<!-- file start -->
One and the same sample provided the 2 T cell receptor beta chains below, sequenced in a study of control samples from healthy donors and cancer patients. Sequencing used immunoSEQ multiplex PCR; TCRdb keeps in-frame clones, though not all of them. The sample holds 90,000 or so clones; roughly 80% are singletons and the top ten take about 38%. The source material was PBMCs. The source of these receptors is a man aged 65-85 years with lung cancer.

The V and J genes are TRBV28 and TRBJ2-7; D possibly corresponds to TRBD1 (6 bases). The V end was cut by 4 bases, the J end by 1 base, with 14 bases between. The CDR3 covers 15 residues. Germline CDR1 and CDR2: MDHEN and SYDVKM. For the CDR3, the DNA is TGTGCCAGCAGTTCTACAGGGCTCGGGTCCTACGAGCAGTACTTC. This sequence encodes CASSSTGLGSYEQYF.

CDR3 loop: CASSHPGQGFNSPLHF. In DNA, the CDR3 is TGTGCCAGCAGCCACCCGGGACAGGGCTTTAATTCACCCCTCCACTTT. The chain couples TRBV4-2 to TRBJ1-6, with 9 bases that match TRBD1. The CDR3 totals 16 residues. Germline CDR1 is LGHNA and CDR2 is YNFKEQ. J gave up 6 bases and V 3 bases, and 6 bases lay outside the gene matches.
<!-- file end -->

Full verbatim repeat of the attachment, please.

One and the same sample provided the 2 T cell receptor beta chains below, sequenced in a study of control samples from healthy donors and cancer patients. Sequencing used immunoSEQ multiplex PCR; TCRdb keeps in-frame clones, though not all of them. The sample holds 90,000 or so clones; roughly 80% are singletons and the top ten take about 38%. The source material was PBMCs. The source of these receptors is a man aged 65-85 years with lung cancer.

The V and J genes are TRBV28 and TRBJ2-7; D possibly corresponds to TRBD1 (6 bases). The V end was cut by 4 bases, the J end by 1 base, with 14 bases between. The CDR3 covers 15 residues. Germline CDR1 and CDR2: MDHEN and SYDVKM. For the CDR3, the DNA is TGTGCCAGCAGTTCTACAGGGCTCGGGTCCTACGAGCAGTACTTC. This sequence encodes CASSSTGLGSYEQYF.

CDR3 loop: CASSHPGQGFNSPLHF. In DNA, the CDR3 is TGTGCCAGCAGCCACCCGGGACAGGGCTTTAATTCACCCCTCCACTTT. The chain couples TRBV4-2 to TRBJ1-6, with 9 bases that match TRBD1. The CDR3 totals 16 residues. Germline CDR1 is LGHNA and CDR2 is YNFKEQ. J gave up 6 bases and V 3 bases, and 6 bases lay outside the gene matches.